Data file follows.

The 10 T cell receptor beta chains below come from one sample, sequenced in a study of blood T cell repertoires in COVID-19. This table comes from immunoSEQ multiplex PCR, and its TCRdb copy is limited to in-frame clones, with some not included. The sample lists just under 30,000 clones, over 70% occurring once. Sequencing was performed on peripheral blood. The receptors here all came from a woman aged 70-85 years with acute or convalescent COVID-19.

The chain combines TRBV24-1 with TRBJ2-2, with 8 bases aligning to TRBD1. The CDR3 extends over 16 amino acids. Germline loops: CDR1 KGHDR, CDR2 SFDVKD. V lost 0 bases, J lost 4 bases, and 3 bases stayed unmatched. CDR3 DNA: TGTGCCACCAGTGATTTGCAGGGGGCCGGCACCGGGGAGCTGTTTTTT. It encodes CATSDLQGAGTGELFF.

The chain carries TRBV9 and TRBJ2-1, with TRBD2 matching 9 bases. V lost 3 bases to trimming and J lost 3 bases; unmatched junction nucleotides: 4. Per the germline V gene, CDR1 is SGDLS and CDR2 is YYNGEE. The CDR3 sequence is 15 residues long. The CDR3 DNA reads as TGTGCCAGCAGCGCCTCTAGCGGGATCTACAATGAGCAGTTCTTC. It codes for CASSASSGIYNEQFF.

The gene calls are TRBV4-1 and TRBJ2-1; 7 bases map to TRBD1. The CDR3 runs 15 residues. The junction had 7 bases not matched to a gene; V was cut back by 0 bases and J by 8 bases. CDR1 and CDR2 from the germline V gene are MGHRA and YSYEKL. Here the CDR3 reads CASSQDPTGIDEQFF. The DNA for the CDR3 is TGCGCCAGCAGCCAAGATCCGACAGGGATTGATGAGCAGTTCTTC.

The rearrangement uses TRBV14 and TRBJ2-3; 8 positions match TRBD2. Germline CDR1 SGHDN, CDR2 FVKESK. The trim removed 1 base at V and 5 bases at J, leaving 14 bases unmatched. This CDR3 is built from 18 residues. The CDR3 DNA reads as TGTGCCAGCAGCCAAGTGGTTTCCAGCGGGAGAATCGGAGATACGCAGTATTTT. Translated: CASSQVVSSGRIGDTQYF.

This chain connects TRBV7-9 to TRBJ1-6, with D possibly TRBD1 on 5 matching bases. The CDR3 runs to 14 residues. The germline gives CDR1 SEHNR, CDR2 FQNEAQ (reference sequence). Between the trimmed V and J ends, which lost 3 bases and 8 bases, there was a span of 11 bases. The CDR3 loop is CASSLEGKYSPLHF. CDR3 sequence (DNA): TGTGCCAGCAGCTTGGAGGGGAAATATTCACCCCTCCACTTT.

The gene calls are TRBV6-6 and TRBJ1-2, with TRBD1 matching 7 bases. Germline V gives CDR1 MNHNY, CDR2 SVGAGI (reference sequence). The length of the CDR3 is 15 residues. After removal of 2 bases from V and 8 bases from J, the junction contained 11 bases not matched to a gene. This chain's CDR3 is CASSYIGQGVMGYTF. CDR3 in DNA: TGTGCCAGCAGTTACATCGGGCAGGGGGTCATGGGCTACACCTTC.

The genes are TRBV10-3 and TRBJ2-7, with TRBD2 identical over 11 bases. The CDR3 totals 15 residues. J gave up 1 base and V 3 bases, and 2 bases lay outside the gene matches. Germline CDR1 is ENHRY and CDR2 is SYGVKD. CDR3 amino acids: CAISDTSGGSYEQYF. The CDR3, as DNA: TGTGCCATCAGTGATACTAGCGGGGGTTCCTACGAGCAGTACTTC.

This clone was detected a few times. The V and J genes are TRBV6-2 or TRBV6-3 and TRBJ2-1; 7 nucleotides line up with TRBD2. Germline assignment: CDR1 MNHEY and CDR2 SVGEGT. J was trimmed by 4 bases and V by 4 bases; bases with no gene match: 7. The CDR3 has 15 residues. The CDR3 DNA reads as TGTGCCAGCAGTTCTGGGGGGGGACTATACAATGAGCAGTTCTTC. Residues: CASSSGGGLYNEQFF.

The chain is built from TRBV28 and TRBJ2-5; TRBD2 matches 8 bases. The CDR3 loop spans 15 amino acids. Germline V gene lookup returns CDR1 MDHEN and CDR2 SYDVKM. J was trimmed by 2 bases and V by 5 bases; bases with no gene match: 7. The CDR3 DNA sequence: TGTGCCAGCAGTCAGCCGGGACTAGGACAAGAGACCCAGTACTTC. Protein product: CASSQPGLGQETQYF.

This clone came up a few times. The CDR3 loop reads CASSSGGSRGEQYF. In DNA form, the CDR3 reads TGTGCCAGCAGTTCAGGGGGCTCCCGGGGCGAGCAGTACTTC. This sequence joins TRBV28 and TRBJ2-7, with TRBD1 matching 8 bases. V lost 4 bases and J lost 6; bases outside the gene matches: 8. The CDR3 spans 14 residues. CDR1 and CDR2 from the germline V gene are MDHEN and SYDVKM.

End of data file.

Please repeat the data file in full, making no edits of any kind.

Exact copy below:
The 10 T cell receptor beta chains below come from one sample, sequenced in a study of blood T cell repertoires in COVID-19. This table comes from immunoSEQ multiplex PCR, and its TCRdb copy is limited to in-frame clones, with some not included. The sample lists just under 30,000 clones, over 70% occurring once. Sequencing was performed on peripheral blood. The receptors here all came from a woman aged 70-85 years with acute or convalescent COVID-19.

The chain combines TRBV24-1 with TRBJ2-2, with 8 bases aligning to TRBD1. The CDR3 extends over 16 amino acids. Germline loops: CDR1 KGHDR, CDR2 SFDVKD. V lost 0 bases, J lost 4 bases, and 3 bases stayed unmatched. CDR3 DNA: TGTGCCACCAGTGATTTGCAGGGGGCCGGCACCGGGGAGCTGTTTTTT. It encodes CATSDLQGAGTGELFF.

The chain carries TRBV9 and TRBJ2-1, with TRBD2 matching 9 bases. V lost 3 bases to trimming and J lost 3 bases; unmatched junction nucleotides: 4. Per the germline V gene, CDR1 is SGDLS and CDR2 is YYNGEE. The CDR3 sequence is 15 residues long. The CDR3 DNA reads as TGTGCCAGCAGCGCCTCTAGCGGGATCTACAATGAGCAGTTCTTC. It codes for CASSASSGIYNEQFF.

The gene calls are TRBV4-1 and TRBJ2-1; 7 bases map to TRBD1. The CDR3 runs 15 residues. The junction had 7 bases not matched to a gene; V was cut back by 0 bases and J by 8 bases. CDR1 and CDR2 from the germline V gene are MGHRA and YSYEKL. Here the CDR3 reads CASSQDPTGIDEQFF. The DNA for the CDR3 is TGCGCCAGCAGCCAAGATCCGACAGGGATTGATGAGCAGTTCTTC.

The rearrangement uses TRBV14 and TRBJ2-3; 8 positions match TRBD2. Germline CDR1 SGHDN, CDR2 FVKESK. The trim removed 1 base at V and 5 bases at J, leaving 14 bases unmatched. This CDR3 is built from 18 residues. The CDR3 DNA reads as TGTGCCAGCAGCCAAGTGGTTTCCAGCGGGAGAATCGGAGATACGCAGTATTTT. Translated: CASSQVVSSGRIGDTQYF.

This chain connects TRBV7-9 to TRBJ1-6, with D possibly TRBD1 on 5 matching bases. The CDR3 runs to 14 residues. The germline gives CDR1 SEHNR, CDR2 FQNEAQ (reference sequence). Between the trimmed V and J ends, which lost 3 bases and 8 bases, there was a span of 11 bases. The CDR3 loop is CASSLEGKYSPLHF. CDR3 sequence (DNA): TGTGCCAGCAGCTTGGAGGGGAAATATTCACCCCTCCACTTT.

The gene calls are TRBV6-6 and TRBJ1-2, with TRBD1 matching 7 bases. Germline V gives CDR1 MNHNY, CDR2 SVGAGI (reference sequence). The length of the CDR3 is 15 residues. After removal of 2 bases from V and 8 bases from J, the junction contained 11 bases not matched to a gene. This chain's CDR3 is CASSYIGQGVMGYTF. CDR3 in DNA: TGTGCCAGCAGTTACATCGGGCAGGGGGTCATGGGCTACACCTTC.

The genes are TRBV10-3 and TRBJ2-7, with TRBD2 identical over 11 bases. The CDR3 totals 15 residues. J gave up 1 base and V 3 bases, and 2 bases lay outside the gene matches. Germline CDR1 is ENHRY and CDR2 is SYGVKD. CDR3 amino acids: CAISDTSGGSYEQYF. The CDR3, as DNA: TGTGCCATCAGTGATACTAGCGGGGGTTCCTACGAGCAGTACTTC.

This clone was detected a few times. The V and J genes are TRBV6-2 or TRBV6-3 and TRBJ2-1; 7 nucleotides line up with TRBD2. Germline assignment: CDR1 MNHEY and CDR2 SVGEGT. J was trimmed by 4 bases and V by 4 bases; bases with no gene match: 7. The CDR3 has 15 residues. The CDR3 DNA reads as TGTGCCAGCAGTTCTGGGGGGGGACTATACAATGAGCAGTTCTTC. Residues: CASSSGGGLYNEQFF.

The chain is built from TRBV28 and TRBJ2-5; TRBD2 matches 8 bases. The CDR3 loop spans 15 amino acids. Germline V gene lookup returns CDR1 MDHEN and CDR2 SYDVKM. J was trimmed by 2 bases and V by 5 bases; bases with no gene match: 7. The CDR3 DNA sequence: TGTGCCAGCAGTCAGCCGGGACTAGGACAAGAGACCCAGTACTTC. Protein product: CASSQPGLGQETQYF.

This clone came up a few times. The CDR3 loop reads CASSSGGSRGEQYF. In DNA form, the CDR3 reads TGTGCCAGCAGTTCAGGGGGCTCCCGGGGCGAGCAGTACTTC. This sequence joins TRBV28 and TRBJ2-7, with TRBD1 matching 8 bases. V lost 4 bases and J lost 6; bases outside the gene matches: 8. The CDR3 spans 14 residues. CDR1 and CDR2 from the germline V gene are MDHEN and SYDVKM.